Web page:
From Iraq to the Senate?
THE WEEKLY STANDARD
August 29, 2011
By Kate Havard
Cincinnati, OH: It's a sticky afternoon in August and a storm is brewing. Ohio treasurer Josh Mandel is the featured speaker at a rally for Mike Wilson, who's planning to run for the Ohio general assembly. We're under a tent, but as the lightning flashes, the crowd eyes the wiring on the speaker system nervously. Still — Mandel is winning them over. When he tells his story, it's clear he's wasted no time getting things done.
Mandel looks maybe half of his 33 years, but he's already accomplished more in his decade-long career in public service than many politicians have in a lifetime. He's a Marine Corps veteran who served two tours in Iraq. A former city councilman in Lyndhurst, a suburb of Cleveland, he led the fight for the first property tax rollback in the county's history. As a state legislator, he won landslide victories in a heavily liberal district. When he ran for state treasurer, he got more votes than Governor John Kasich.
Now he's set on unseating incumbent U.S. senator and prominent liberal Democrat Sherrod Brown. A career politician, Brown was in the Ohio House of Representatives before Mandel was born. And after 35 years at the top, Mandel says, Brown is out of touch.
By contrast, if you were his constituent in northeast Ohio, Josh Mandel probably has sat in your living room — maybe more than once. Mandel estimates he's knocked on more than 25,000 doors in various elections, and worn out multiple pairs of shoes doing it. He plans to knock on another 100,000 doors over the course of his Senate campaign. He's going to have to buy some new shoes.
Mandel tells the crowd how he ended up on stage: In 2000, he enlisted in the United States Marine Corps Reserves. While still in law school, he ran for city councilman. He won in a landslide. Then, shortly before he took office, the Marines called.
Mandel had a "gut check" moment. But he knew what he had to do. In February 2004, Mandel deployed to Iraq as an intelligence specialist attached to a light armored reconnaissance battalion. When Mandel returned to Ohio, he quickly got back to work. Soon, he was leading the charge for a Lyndhurst property tax rollback.
"The other councilmen said, 'Kid, we're going to embarrass you on this, we're going to vote this thing down one to six,'" Mandel recalls.
He didn't back down. He went to the public. Hundreds of people showed up at a city council meeting to support his proposal. The measure passed six to one. It was the first tax break of its kind in Cuyahoga County.
Then, in the middle of his first term, the Marine Corps called again. It was September 2007, and they needed him for the surge in Iraq. "I ultimately decided that my duty to my country came first," Mandel said. He returned to war, and after his tour he was reelected. Then, Mandel ran for state treasurer.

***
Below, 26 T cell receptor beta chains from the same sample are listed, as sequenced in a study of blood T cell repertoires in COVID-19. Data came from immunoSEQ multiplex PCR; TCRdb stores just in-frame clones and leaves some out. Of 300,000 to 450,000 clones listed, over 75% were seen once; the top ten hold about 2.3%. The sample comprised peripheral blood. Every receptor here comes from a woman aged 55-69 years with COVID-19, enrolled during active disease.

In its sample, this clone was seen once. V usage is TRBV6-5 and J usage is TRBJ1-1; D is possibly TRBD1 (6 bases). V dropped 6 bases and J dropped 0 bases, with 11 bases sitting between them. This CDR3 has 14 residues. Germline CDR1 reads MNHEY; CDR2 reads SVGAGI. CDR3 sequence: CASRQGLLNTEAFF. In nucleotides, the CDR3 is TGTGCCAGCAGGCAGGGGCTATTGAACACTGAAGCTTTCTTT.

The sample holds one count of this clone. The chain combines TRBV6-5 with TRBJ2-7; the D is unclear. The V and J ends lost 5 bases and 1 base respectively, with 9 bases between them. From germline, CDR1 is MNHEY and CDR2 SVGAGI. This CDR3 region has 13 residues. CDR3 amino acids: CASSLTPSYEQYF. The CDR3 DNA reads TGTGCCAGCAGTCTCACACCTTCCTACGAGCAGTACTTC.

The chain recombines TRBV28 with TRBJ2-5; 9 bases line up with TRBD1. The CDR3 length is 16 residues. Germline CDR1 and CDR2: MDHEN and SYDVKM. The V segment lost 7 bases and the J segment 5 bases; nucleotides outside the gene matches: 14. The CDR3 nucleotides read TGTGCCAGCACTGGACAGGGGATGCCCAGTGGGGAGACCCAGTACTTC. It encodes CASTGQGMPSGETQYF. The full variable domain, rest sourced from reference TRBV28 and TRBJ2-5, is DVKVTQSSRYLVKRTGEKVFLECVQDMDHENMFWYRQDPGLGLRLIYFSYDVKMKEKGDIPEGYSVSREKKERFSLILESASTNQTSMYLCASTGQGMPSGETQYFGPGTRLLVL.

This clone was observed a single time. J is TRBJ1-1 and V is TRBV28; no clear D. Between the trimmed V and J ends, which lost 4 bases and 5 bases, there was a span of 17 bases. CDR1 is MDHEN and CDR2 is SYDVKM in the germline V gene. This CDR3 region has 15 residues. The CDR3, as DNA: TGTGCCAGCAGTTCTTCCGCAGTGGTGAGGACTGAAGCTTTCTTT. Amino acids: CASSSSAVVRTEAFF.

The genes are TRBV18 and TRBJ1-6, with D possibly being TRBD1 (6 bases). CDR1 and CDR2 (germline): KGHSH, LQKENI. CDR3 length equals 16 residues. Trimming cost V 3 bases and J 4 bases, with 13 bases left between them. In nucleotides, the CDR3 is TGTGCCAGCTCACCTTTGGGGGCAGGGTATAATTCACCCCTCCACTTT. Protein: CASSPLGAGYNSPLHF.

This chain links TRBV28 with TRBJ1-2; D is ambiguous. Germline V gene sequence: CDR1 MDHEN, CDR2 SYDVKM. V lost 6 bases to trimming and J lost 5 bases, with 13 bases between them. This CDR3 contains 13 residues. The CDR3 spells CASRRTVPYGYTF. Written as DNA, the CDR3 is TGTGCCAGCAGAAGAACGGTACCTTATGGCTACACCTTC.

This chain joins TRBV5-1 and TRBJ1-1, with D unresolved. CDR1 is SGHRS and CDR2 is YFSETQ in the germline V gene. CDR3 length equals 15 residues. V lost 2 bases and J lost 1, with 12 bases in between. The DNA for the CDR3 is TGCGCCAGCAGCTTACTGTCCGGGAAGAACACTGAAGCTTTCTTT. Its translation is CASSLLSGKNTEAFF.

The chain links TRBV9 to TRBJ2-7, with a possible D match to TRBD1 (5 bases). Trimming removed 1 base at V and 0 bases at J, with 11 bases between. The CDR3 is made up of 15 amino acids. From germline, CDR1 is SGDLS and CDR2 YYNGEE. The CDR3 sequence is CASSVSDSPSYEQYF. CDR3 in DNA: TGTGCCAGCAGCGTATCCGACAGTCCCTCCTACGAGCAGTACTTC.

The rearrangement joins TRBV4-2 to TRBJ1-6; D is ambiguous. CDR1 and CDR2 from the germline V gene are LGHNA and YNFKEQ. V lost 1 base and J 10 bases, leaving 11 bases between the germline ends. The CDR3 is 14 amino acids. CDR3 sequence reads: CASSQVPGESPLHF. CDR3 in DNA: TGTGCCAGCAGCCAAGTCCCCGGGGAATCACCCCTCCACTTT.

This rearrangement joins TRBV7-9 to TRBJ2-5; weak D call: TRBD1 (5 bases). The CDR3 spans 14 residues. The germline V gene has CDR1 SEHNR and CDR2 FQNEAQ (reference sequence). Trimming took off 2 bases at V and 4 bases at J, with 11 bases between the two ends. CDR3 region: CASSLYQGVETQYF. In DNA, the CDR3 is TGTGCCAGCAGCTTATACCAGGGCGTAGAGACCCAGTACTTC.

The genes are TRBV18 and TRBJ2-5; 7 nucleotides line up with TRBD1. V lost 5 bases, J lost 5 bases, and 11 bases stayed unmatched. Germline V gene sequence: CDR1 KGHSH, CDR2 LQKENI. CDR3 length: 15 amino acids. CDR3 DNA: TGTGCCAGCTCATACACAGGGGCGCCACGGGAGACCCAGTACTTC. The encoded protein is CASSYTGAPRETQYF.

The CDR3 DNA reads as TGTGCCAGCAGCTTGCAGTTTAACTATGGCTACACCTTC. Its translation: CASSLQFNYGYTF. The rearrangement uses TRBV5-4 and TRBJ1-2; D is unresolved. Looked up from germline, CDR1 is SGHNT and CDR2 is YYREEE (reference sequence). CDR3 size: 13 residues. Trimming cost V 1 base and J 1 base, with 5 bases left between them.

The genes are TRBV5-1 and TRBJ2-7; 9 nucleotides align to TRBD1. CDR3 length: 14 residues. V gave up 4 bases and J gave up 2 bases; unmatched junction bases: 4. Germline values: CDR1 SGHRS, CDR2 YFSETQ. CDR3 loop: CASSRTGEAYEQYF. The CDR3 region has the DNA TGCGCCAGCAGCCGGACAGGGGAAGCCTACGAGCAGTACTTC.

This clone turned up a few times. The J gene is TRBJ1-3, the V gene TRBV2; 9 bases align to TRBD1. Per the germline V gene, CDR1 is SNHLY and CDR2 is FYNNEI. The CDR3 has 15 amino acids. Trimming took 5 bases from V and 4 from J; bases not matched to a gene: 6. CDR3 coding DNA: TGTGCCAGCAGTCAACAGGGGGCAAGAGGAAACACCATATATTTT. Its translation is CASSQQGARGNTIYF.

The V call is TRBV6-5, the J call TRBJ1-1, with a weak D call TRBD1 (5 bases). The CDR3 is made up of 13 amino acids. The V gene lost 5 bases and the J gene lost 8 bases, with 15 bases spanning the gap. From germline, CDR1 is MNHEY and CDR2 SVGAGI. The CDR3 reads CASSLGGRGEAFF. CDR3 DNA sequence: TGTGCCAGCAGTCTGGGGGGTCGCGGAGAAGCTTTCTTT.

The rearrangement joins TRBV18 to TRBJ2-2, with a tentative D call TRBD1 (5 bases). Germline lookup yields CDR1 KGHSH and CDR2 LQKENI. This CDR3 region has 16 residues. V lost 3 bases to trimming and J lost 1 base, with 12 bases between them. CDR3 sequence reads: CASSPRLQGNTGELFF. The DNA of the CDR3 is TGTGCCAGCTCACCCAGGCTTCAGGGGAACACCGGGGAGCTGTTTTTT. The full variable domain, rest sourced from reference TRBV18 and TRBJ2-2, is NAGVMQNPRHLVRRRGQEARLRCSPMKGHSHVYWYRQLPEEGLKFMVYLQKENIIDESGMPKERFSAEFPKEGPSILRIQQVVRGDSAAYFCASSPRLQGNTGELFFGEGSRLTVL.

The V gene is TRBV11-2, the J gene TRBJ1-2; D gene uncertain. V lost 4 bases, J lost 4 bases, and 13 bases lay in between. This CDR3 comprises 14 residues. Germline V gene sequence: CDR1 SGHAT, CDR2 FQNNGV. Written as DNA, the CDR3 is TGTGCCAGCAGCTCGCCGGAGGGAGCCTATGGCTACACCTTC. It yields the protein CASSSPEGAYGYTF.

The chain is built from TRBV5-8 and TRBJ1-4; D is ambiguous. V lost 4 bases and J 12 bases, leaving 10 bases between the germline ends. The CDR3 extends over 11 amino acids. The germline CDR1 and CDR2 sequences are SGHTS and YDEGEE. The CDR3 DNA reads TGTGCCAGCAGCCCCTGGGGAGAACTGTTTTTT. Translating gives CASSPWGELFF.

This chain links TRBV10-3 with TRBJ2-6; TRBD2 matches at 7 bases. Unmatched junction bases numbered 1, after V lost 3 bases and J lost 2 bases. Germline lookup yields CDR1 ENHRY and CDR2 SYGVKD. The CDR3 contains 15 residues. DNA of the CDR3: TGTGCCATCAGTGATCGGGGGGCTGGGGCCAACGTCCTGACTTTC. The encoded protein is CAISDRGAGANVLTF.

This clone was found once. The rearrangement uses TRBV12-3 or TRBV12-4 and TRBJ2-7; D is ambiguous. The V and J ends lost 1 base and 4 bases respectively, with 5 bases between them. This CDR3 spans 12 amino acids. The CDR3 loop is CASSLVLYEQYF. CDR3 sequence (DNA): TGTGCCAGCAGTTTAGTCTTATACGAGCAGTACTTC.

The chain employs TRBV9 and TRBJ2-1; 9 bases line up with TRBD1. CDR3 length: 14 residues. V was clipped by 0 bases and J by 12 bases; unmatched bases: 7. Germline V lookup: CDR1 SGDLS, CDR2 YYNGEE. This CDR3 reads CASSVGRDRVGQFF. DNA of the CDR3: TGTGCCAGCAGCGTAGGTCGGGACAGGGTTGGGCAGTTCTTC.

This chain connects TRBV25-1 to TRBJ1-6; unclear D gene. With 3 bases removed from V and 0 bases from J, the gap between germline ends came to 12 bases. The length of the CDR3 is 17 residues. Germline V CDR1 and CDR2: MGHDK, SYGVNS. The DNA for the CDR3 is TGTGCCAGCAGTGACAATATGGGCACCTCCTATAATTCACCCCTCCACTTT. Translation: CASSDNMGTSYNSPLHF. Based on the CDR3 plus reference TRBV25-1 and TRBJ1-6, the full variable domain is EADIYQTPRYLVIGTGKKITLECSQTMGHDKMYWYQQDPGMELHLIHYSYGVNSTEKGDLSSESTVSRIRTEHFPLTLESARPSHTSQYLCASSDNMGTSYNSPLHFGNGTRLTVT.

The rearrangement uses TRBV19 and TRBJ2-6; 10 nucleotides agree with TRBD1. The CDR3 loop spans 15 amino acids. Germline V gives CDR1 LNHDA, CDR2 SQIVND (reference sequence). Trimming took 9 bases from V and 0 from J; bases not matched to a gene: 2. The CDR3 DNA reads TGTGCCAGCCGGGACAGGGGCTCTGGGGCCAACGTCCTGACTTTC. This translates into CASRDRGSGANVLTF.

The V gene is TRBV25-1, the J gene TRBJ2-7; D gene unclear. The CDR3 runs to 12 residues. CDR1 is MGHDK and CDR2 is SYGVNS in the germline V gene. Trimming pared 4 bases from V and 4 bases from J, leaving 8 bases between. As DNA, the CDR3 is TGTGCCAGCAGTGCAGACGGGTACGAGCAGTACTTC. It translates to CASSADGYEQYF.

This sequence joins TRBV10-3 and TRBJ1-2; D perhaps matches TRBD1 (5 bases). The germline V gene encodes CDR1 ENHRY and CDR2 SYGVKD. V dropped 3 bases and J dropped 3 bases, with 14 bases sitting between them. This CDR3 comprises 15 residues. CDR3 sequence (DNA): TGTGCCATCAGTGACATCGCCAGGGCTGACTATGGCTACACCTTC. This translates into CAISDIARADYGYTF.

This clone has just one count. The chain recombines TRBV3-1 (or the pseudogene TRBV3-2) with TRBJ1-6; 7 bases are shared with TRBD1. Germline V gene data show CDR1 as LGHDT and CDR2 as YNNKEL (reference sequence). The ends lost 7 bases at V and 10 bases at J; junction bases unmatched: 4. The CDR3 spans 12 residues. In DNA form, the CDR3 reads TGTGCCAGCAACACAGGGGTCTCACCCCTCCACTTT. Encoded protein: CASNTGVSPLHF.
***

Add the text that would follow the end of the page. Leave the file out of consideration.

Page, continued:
"When I got into office, there was this guy whose job it was to drive checks from Columbus up to Cleveland to deposit them," he says. Every month, this person was driving 143 miles on I-71 in an unsecured vehicle with $234 million of taxpayer money. Mandel switched to online banking and saved a hundred thousand dollars a year.
Commonsense changes like ending unused phone lines, lowering minutes on cell phone plans, and ending costly plant-watering contracts allowed Mandel to end his first fiscal year in the treasurer's office with a $400,000 surplus and a budget reduced by $1.2 million.
That record will be key to the success or failure of his Senate run. Mandel is confident that he can win in 2012. Though other Republicans have expressed interest in the race, Mandel does not anticipate a primary challenge. Brown, he says, is too extreme for moderate Ohioans.
Mandel, on the other hand, has strong crossover appeal: His conservative principles will go over well in southern Ohio, and in liberal enclaves up north, like Cleveland, he's an admired and well-known figure.
Though the latest Quinnipiac poll shows Mandel trailing Brown by 15 points, it's still early. Even some die-hard conservatives in southern Ohio aren't familiar with Mandel yet — which is about to change.
In the last fundraising quarter, Mandel raised 40 percent more than Brown and spent hundreds of thousands less to do it. "Forget fundraising," Mandel says to the crowd. "What's important to me is that we're going to go next year and beat Sherrod Brown. And by beating Sherrod Brown and running strong, we're also going to help the eventual nominee at the top of the ticket beat Barack Obama."
That line gets the most applause of the night.
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